- Architects: BandukSmith Studio
- Location: Ahmedabad, Guyarat, India
- Lead Architects: Sachin Bandukwala, Melissa Smith
- Area: 400.0 m2
- Project Year: 2015
- Photographs: Sachin Bandukwala
- Structural Consultant: NK Shah Consulting Engineers
- Services Consultant: Jhaveri Associates
- Electrical Consultant: Transenergy
- Main Contractor: Gopalbhai
- Supervision: Mayurbhai
- Fabrication: Suresh Panchal
- Carpentry – Framing: Kantibhai & Brothers
- Carpentry – Framing & Furniture: Ganpathbhai
- Electrical: Rohitbhai
- Plumbing: Usman Khan
- Polish & Paint: Prakashbhai
Text description provided by the architects. Tower House is an experiment in vertical living. A typical bungalow of 400 square meters is squeezed into a footprint of 6.5 x 12.5m, forcing the program up five stories rather than spread along the ground. Despite the stacked floors, the design generates the experience of living in a house, with a diversity of spatial types throughout its section. At the same time, it takes advantage of the benefits of moving vertically with efficiently organized services, views across the city, and greater potentials for both stack and cross ventilation.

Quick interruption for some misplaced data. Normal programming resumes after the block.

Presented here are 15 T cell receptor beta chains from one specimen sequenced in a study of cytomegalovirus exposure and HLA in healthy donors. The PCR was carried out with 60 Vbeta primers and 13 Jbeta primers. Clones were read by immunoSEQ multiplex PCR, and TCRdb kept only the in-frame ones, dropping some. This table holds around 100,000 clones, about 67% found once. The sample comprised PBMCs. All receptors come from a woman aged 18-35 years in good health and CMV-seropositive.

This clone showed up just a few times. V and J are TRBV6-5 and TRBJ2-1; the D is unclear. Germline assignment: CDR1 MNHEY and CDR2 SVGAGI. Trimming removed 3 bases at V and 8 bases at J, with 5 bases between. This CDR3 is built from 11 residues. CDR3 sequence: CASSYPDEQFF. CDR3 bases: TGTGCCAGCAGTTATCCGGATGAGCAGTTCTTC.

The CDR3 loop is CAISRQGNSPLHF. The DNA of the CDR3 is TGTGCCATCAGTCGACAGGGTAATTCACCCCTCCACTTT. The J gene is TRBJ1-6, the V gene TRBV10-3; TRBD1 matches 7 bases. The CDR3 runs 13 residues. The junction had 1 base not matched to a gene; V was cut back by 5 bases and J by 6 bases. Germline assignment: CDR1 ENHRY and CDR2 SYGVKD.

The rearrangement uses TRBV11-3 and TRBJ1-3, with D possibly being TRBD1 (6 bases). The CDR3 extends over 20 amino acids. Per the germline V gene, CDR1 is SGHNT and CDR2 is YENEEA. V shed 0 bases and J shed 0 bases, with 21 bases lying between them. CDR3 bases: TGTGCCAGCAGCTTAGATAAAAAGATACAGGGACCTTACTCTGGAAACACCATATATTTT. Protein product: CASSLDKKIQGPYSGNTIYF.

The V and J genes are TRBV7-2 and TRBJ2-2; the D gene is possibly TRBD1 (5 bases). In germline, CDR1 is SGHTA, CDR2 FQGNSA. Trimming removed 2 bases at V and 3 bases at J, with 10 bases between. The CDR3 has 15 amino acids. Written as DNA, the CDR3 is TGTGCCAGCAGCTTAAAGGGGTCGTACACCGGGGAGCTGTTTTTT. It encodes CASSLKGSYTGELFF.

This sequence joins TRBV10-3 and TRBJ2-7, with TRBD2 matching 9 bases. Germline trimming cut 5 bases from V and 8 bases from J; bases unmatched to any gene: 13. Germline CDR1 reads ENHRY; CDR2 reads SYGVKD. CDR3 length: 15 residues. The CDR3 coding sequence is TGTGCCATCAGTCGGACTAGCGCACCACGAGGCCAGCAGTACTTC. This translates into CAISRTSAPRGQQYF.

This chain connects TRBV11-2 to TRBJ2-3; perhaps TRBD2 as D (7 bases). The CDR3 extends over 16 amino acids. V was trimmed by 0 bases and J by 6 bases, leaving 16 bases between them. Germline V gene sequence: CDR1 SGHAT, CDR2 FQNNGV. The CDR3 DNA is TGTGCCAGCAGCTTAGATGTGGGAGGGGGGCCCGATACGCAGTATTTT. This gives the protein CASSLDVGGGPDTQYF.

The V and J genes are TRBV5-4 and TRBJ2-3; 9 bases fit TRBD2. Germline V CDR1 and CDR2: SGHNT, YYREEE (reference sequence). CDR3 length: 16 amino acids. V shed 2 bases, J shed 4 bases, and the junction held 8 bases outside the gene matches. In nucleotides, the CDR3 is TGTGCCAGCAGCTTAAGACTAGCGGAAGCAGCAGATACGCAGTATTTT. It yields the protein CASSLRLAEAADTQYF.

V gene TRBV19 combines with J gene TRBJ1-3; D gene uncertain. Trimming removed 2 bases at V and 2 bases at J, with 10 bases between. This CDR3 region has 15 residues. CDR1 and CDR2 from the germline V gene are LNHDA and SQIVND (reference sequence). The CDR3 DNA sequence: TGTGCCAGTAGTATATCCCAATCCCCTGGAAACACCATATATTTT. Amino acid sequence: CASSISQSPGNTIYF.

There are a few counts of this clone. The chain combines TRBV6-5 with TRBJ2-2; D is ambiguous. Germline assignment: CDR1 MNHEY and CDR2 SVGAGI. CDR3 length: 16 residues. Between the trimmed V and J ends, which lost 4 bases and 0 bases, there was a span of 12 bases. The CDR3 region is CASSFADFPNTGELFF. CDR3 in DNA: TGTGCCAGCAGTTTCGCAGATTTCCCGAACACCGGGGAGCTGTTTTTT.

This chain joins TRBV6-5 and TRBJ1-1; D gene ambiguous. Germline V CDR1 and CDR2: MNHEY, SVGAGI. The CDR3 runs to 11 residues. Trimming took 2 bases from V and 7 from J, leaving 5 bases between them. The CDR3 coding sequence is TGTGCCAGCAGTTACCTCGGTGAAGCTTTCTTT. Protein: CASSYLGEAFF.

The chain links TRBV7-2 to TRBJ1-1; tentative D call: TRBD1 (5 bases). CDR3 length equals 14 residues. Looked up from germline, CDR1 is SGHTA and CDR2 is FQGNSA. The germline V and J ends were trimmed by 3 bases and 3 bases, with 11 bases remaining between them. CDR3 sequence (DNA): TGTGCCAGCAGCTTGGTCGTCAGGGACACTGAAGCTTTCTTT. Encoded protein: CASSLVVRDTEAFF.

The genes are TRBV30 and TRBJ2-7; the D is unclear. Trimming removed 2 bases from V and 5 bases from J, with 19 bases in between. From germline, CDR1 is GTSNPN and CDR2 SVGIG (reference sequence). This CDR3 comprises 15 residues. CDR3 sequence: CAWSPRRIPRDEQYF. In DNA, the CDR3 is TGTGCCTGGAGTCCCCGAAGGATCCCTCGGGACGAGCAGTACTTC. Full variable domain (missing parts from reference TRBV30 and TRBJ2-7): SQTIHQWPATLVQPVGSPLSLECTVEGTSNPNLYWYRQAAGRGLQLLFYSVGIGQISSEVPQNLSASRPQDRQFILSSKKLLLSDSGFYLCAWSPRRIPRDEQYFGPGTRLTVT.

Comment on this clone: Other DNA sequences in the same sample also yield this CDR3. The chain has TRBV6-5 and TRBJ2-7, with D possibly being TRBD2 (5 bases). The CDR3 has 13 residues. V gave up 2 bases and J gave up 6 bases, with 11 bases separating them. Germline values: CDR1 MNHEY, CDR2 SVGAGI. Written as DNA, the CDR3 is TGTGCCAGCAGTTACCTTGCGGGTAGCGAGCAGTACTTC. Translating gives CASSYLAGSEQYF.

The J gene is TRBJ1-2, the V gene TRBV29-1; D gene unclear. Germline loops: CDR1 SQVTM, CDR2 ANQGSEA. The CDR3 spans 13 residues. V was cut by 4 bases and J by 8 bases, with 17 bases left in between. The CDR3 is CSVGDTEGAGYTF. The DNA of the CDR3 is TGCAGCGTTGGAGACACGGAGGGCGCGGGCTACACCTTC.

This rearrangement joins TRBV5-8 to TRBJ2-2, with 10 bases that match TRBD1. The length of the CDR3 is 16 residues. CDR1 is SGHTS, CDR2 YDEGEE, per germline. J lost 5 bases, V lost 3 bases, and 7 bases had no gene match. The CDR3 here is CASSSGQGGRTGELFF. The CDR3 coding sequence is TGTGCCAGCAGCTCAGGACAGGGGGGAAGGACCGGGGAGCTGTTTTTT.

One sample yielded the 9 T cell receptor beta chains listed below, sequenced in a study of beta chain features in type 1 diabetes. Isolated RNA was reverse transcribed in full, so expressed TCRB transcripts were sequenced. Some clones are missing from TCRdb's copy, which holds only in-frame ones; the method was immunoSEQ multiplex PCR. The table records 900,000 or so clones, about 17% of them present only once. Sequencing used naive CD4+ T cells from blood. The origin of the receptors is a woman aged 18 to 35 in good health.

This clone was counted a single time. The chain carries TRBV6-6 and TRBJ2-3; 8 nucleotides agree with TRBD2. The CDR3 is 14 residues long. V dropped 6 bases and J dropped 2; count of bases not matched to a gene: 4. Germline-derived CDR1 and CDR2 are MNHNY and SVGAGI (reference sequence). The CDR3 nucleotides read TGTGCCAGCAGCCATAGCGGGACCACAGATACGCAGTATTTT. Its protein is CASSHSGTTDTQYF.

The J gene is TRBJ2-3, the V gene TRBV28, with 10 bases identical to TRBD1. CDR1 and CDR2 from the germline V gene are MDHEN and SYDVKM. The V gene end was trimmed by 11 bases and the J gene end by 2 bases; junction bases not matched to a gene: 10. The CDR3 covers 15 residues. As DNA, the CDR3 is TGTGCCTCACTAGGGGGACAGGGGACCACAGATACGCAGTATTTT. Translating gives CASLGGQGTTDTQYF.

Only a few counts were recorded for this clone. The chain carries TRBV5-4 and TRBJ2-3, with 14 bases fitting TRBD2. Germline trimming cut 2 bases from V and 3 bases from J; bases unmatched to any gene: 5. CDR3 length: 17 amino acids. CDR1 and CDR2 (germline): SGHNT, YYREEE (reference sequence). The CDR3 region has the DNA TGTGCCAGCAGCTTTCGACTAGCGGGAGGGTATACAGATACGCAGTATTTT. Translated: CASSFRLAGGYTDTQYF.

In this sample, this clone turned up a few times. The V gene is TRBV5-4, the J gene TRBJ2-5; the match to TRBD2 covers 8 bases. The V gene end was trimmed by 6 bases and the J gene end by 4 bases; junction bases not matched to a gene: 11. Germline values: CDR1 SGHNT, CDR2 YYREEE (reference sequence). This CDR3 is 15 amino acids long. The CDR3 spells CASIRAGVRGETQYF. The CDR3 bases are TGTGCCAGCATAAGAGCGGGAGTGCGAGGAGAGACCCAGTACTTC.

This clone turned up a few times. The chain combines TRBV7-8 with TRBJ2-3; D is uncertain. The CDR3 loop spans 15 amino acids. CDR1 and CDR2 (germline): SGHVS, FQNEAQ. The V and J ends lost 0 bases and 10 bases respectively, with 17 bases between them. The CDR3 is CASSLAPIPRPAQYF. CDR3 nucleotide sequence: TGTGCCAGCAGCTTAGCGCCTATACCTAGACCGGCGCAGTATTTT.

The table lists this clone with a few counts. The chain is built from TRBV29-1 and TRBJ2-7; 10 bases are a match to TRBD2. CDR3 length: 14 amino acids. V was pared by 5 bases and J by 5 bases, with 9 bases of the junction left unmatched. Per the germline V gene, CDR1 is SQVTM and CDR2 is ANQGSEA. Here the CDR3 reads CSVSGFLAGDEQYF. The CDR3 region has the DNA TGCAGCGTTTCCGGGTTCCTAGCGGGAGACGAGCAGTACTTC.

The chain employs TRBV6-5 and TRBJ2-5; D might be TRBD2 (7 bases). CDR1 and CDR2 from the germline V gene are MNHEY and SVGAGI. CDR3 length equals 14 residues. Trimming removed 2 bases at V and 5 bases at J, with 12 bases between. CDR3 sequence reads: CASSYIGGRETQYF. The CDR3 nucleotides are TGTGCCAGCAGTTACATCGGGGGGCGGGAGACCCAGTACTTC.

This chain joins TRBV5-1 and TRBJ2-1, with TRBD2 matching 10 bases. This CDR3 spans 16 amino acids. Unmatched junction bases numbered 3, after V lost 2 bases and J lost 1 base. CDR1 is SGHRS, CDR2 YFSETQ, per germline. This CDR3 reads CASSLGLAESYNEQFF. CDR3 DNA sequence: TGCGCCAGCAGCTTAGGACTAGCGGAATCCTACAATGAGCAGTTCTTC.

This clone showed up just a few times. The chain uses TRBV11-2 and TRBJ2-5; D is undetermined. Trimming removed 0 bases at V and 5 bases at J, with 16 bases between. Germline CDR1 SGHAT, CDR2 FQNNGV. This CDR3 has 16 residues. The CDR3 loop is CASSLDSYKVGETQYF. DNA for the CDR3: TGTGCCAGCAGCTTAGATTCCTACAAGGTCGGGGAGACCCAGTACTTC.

A concrete frame provides the skeleton, while central vertical circulation allows openings on all sides, and an outward looking entry to every room. Walls wrap the interior spaces, while balconies move around on each floor to open new vistas. Rooms are treated as pockets within the larger framework, minimizing the need for air conditioning and maintaining the connection to the outdoors. While balconies bring a corner of outdoor space into the room, punched windows around the wall create an intimate experience, whose deeply protected view is found only from a seated position.
The design balances two driving forces: conveying a house not a tower, and using verticality for an efficient, climate responsive building. The central stair, critical for both, is the core of the design. It organises services and treats vertical movement as part of the house. Each room opens from it and moves back toward it. On first and fourth floors, glass panels reveal the stair and further envelop it inside the rooms. As a passive cooling element, the semi-open stair draws air through the house, while ventilation in each room can be controlled by opening windows. A ceramic rain screen filters light and shields the stair from water, protecting the privacy of the space.